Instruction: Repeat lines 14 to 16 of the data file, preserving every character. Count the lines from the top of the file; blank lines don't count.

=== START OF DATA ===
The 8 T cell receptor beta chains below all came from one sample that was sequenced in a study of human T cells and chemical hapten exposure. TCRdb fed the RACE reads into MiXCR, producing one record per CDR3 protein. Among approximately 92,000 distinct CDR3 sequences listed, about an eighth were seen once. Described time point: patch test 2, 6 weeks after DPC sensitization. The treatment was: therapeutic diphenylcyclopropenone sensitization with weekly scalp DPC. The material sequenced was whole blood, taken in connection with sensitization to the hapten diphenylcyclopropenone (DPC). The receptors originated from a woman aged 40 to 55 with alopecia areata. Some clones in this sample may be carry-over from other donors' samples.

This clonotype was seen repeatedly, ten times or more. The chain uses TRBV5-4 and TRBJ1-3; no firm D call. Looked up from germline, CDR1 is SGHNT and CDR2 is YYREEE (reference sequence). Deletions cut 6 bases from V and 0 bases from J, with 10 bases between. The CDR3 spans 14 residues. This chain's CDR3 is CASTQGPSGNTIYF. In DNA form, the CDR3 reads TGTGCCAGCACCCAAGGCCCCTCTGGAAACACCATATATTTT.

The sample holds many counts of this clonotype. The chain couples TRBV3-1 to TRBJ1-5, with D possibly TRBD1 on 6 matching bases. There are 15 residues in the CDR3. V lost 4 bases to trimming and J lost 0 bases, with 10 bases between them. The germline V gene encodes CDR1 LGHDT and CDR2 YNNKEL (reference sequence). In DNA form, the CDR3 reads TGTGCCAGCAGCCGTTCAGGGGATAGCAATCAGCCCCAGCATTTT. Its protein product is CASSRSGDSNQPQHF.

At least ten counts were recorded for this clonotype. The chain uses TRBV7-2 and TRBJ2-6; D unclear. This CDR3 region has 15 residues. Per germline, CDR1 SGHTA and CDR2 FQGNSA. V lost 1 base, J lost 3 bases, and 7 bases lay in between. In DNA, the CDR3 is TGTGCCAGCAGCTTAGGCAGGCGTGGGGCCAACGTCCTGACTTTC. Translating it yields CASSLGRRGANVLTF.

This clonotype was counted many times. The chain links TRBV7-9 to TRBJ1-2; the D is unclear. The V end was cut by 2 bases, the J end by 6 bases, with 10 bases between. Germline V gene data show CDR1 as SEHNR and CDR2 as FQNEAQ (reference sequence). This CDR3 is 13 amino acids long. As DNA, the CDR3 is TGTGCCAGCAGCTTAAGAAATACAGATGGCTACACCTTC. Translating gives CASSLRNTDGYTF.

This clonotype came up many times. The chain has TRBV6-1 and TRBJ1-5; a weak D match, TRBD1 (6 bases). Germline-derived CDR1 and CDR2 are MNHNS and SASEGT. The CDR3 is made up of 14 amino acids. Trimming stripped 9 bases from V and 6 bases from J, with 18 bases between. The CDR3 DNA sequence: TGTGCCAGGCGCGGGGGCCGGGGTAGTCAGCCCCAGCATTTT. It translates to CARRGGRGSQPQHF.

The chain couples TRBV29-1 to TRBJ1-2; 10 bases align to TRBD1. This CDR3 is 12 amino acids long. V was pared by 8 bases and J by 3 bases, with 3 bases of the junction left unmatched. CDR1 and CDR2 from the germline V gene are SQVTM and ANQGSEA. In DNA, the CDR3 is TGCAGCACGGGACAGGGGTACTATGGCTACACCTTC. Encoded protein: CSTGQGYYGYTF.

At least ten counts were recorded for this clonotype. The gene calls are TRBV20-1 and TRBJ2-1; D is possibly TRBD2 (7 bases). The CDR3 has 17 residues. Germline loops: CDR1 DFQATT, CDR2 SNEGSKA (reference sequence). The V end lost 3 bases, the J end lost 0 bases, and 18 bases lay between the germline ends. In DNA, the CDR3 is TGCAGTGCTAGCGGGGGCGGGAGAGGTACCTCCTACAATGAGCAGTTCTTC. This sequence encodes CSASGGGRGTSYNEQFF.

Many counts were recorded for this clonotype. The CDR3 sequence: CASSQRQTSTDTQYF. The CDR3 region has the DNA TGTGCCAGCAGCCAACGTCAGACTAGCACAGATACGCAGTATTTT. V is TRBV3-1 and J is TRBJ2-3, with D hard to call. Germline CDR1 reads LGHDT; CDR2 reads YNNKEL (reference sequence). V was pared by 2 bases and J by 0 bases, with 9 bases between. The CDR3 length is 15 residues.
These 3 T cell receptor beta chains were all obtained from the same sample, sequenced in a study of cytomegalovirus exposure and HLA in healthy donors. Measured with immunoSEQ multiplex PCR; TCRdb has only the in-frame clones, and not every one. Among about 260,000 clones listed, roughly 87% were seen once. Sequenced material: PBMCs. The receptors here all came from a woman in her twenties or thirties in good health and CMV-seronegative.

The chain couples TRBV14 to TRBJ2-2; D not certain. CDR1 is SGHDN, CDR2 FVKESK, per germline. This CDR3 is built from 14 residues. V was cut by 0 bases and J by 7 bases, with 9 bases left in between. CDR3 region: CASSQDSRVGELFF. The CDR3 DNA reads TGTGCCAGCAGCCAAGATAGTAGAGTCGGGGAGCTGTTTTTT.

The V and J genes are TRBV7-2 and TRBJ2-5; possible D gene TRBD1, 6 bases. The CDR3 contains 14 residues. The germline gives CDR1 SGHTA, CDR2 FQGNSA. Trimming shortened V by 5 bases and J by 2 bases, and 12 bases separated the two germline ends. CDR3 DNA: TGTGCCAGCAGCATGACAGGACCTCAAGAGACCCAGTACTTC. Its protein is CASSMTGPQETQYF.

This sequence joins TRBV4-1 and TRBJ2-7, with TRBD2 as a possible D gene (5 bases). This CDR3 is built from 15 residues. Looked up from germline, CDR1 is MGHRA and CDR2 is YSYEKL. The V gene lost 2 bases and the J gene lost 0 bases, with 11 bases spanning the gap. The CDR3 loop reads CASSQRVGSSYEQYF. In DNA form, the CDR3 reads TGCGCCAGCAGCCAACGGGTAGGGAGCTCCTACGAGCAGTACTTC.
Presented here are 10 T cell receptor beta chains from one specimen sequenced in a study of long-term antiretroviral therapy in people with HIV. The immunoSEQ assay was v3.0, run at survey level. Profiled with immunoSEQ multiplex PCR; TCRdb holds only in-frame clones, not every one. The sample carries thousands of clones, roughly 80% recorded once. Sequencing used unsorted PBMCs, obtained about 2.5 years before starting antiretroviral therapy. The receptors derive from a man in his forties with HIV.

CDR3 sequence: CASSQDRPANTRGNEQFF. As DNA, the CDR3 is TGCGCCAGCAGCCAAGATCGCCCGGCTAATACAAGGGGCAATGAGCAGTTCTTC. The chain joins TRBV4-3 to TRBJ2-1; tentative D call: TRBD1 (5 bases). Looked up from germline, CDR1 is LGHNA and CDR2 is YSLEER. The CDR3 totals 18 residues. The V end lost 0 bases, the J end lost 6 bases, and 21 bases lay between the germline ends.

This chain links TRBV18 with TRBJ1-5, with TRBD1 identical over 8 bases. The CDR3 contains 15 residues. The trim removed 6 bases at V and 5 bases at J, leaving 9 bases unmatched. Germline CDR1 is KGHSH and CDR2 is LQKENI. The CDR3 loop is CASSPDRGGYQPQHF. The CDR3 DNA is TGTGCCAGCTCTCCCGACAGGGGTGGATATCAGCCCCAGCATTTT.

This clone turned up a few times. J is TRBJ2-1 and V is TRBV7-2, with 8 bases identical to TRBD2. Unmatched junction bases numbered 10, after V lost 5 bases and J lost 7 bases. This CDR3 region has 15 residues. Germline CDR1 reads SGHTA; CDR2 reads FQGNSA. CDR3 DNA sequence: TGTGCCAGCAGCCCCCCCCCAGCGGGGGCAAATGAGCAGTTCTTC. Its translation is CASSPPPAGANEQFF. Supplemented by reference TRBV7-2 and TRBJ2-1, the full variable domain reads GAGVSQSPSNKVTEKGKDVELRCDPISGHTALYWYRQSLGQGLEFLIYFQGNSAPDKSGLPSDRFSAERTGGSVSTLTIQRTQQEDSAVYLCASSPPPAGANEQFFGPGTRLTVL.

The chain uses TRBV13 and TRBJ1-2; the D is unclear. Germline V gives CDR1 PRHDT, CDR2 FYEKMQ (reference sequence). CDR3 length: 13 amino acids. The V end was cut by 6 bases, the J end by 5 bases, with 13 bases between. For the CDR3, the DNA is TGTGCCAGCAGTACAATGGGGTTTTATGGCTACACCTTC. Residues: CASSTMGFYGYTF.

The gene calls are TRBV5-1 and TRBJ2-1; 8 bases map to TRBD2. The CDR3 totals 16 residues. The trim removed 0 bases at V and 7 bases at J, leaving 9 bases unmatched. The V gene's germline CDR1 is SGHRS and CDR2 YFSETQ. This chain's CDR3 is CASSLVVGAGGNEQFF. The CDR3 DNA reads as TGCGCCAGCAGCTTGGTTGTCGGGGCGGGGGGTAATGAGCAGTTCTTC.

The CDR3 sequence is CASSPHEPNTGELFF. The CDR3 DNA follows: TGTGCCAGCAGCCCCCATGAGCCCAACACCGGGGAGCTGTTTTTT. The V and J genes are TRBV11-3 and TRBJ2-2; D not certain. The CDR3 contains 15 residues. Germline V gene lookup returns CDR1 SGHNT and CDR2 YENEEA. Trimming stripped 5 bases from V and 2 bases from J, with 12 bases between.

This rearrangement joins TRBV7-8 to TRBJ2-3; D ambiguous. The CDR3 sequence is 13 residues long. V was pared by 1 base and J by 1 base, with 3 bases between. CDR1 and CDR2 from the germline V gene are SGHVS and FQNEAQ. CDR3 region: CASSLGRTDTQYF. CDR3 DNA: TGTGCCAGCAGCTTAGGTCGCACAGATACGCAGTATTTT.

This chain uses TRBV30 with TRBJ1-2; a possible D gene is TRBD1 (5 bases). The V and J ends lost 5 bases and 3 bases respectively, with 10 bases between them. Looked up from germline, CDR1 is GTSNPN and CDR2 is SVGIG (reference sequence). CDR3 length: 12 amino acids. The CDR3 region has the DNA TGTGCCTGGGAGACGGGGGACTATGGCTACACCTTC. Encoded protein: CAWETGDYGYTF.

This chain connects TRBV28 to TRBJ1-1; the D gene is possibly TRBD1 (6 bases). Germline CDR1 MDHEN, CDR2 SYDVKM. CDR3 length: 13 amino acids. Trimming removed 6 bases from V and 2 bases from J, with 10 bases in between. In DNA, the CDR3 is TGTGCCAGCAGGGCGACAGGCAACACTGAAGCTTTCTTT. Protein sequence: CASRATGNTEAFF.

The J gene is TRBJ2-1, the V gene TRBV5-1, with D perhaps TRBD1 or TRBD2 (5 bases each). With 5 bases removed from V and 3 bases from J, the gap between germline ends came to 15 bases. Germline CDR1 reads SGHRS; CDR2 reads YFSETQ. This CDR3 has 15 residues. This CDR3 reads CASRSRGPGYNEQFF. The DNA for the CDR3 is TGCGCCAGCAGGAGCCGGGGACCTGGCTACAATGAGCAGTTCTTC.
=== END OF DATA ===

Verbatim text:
Presented here are 10 T cell receptor beta chains from one specimen sequenced in a study of long-term antiretroviral therapy in people with HIV. The immunoSEQ assay was v3.0, run at survey level. Profiled with immunoSEQ multiplex PCR; TCRdb holds only in-frame clones, not every one. The sample carries thousands of clones, roughly 80% recorded once. Sequencing used unsorted PBMCs, obtained about 2.5 years before starting antiretroviral therapy. The receptors derive from a man in his forties with HIV.

CDR3 sequence: CASSQDRPANTRGNEQFF. As DNA, the CDR3 is TGCGCCAGCAGCCAAGATCGCCCGGCTAATACAAGGGGCAATGAGCAGTTCTTC. The chain joins TRBV4-3 to TRBJ2-1; tentative D call: TRBD1 (5 bases). Looked up from germline, CDR1 is LGHNA and CDR2 is YSLEER. The CDR3 totals 18 residues. The V end lost 0 bases, the J end lost 6 bases, and 21 bases lay between the germline ends.

This chain links TRBV18 with TRBJ1-5, with TRBD1 identical over 8 bases. The CDR3 contains 15 residues. The trim removed 6 bases at V and 5 bases at J, leaving 9 bases unmatched. Germline CDR1 is KGHSH and CDR2 is LQKENI. The CDR3 loop is CASSPDRGGYQPQHF. The CDR3 DNA is TGTGCCAGCTCTCCCGACAGGGGTGGATATCAGCCCCAGCATTTT.